Paloverde begins in Los Angeles in the late 19C and tells the story of Amélie Deane and the two Van Vliet brothers Bud and Vincent (nicknamed 3Vee). Both brothers are in love with fifteen year old Amélie but she can only marry one and she chooses Bud, and heartbroken 3Vee leaves to make his fortune mining. When 3Vee returns he is married with a child, no fortune, but still in love with Amélie. 3Vee gets too drunk at a party and the actions he takes have consequences for himself, Amélie and Bud that carry over into the next generation. There’s a whole lot more than that, but it’s too complicated to try and detail without writing a full recap, which I don’t like to do.
The second part of the book tells the story of Amélie’s daughter Tessa and 3Vee’s son Kingdon as Hollywood is coming into its own and The Great War is raging in Europe. Kingdon, a flying ace is injured in France and while recuperating from his injuries in Los Angeles meets Tessa by accident and they are surprised to find they are cousins. Sparks fly (of course) and they fall in love, but the long ago actions of Kingdon’s father threaten to split apart the two lovers who may or may not be too closely related for marriage, and they are eventually wrapped up in a Hollywood scandal of murderous proportions.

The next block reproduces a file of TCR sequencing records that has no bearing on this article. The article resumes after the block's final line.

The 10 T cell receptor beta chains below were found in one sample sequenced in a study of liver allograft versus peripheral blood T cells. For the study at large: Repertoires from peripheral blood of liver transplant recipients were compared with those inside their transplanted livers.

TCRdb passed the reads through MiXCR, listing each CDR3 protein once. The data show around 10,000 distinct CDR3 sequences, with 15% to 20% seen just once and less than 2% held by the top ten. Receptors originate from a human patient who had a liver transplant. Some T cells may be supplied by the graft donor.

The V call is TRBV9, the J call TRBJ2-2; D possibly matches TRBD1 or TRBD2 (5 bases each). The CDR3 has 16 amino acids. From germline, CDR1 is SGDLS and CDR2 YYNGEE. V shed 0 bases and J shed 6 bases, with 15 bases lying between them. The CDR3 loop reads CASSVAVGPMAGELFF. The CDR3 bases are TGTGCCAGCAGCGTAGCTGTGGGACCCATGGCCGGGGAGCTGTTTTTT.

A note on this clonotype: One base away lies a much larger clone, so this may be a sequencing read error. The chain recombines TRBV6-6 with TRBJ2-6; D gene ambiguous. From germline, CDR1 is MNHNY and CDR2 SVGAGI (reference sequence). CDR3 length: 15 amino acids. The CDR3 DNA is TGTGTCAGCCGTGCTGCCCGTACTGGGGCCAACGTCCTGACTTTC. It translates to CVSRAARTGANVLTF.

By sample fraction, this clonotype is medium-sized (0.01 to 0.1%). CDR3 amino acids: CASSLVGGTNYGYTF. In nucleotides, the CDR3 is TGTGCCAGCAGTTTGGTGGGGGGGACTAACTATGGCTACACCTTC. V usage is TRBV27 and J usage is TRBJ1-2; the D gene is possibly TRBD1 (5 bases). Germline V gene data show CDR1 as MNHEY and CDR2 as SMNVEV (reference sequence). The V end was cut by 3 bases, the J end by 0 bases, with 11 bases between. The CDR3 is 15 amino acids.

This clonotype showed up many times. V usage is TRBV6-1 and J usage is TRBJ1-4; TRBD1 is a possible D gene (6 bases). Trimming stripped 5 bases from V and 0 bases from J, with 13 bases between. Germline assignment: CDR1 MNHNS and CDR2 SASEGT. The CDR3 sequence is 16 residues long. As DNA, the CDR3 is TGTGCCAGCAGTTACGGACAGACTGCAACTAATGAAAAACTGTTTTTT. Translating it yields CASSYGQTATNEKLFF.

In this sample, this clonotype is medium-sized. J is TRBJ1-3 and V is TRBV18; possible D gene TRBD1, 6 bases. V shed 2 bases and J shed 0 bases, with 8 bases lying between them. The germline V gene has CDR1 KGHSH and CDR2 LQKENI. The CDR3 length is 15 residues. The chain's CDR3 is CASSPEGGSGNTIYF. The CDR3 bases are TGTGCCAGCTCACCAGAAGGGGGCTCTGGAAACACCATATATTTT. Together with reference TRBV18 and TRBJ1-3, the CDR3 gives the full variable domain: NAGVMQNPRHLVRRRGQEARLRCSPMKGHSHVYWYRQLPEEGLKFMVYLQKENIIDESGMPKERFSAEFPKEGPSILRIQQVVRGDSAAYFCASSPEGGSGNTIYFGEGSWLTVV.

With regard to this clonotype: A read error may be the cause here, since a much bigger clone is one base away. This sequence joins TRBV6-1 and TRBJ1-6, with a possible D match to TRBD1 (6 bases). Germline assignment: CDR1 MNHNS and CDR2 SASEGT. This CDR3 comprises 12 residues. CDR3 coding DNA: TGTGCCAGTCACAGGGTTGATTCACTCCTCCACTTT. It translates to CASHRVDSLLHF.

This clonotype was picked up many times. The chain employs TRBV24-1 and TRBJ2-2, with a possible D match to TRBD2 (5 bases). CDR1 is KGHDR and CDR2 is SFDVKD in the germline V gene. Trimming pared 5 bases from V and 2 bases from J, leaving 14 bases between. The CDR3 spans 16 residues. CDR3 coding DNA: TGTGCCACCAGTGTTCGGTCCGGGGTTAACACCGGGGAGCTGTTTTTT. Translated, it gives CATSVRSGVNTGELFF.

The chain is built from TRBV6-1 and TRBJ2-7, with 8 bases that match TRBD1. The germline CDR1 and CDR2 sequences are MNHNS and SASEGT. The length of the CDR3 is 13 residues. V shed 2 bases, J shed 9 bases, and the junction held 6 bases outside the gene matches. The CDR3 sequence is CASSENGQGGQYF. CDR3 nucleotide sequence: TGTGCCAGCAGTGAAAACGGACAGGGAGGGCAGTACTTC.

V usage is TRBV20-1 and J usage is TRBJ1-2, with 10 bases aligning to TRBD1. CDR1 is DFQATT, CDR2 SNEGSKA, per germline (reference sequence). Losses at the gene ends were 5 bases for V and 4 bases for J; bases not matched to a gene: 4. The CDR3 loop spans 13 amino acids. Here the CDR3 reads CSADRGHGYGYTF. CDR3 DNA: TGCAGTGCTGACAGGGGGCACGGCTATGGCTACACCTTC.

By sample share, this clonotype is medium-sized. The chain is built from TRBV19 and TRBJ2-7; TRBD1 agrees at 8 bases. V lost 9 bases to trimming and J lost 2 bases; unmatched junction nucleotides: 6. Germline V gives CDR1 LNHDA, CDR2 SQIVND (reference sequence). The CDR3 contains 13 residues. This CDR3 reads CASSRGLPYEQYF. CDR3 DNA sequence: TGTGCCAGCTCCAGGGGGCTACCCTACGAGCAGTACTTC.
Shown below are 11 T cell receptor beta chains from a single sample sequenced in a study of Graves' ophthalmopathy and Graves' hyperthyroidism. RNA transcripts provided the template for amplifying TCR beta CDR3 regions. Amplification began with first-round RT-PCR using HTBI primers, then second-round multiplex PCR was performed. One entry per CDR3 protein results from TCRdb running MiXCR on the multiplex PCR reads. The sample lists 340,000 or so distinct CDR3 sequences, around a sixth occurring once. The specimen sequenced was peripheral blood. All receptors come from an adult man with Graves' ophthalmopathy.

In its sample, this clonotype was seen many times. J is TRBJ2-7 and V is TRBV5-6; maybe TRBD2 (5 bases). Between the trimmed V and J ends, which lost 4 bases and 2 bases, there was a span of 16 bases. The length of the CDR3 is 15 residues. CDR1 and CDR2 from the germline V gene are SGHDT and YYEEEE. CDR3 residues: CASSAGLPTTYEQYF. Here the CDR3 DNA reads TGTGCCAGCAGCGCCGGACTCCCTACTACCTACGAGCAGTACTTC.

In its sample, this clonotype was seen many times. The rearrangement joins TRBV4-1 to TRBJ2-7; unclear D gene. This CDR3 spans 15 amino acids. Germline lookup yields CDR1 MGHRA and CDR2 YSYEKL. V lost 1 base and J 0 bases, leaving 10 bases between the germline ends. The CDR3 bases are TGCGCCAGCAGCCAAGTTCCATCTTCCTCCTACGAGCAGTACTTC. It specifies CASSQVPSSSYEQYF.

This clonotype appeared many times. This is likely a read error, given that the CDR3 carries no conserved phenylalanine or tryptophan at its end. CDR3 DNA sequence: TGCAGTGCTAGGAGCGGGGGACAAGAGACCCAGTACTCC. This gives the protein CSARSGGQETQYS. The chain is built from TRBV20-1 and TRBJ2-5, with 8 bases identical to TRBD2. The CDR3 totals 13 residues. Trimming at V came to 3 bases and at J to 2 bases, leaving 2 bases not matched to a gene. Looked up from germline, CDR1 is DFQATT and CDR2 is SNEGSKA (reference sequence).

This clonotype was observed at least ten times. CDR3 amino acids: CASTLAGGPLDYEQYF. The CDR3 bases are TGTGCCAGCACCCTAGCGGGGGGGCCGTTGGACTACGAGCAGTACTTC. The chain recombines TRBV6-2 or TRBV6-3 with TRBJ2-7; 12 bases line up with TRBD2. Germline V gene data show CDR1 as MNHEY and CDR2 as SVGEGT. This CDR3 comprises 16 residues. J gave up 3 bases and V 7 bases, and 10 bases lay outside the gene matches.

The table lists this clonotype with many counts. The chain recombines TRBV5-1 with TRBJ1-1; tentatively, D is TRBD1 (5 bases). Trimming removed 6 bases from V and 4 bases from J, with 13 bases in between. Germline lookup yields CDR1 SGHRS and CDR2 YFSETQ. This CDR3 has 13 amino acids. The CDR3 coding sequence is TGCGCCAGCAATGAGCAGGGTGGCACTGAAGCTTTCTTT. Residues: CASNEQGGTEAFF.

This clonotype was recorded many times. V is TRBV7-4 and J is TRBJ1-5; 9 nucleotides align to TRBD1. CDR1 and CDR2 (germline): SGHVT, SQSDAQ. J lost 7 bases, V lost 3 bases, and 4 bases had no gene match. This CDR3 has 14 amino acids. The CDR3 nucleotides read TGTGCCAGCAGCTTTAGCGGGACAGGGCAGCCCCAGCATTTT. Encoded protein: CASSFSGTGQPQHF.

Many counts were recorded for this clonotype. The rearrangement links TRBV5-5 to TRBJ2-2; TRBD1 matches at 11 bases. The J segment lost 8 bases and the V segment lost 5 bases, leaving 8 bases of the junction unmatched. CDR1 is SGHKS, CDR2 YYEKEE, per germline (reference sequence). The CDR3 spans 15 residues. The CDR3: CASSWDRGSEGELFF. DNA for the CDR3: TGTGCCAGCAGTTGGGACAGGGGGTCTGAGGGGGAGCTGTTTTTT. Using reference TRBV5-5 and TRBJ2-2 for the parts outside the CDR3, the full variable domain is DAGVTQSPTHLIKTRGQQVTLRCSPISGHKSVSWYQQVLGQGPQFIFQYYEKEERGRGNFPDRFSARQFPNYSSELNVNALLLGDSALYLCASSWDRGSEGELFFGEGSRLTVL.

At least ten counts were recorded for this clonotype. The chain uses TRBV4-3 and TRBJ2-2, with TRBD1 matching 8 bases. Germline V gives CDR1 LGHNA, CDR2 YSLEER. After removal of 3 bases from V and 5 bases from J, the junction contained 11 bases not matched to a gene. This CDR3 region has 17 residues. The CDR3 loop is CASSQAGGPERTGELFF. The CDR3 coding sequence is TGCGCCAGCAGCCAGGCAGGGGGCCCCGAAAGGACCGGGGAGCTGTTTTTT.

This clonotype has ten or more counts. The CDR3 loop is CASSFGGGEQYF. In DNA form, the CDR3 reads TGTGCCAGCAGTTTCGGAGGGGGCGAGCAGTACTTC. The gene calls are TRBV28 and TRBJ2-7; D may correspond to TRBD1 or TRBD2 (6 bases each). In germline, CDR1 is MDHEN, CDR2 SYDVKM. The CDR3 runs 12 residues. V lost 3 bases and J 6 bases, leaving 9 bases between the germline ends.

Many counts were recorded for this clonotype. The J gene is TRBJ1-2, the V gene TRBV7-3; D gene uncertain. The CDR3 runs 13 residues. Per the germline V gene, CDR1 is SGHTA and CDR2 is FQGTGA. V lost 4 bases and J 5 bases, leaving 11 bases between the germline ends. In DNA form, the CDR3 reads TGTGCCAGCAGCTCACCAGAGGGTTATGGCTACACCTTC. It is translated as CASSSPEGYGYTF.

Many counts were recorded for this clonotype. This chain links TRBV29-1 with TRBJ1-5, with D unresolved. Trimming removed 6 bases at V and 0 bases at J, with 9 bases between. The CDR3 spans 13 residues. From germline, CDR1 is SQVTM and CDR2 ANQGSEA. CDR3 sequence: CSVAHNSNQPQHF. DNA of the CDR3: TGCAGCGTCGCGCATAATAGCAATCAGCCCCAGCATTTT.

Briskin takes the reader on a grand old multi-generational family saga through old Los Angeles, a shocking court battle against the railroad, the first discovery of oil, the birth of Hollywood and its decadent lifestyle to a final culmination in an airplane stunt for Kindgon’s latest movie that threatens to go terribly awry. Although many of the storylines were fairly predictable in how they would be resolved (except for the last one – I did not see that one coming!), I still found the book to be highly enjoyable and had a very difficult time keeping my nose out of it until the very end.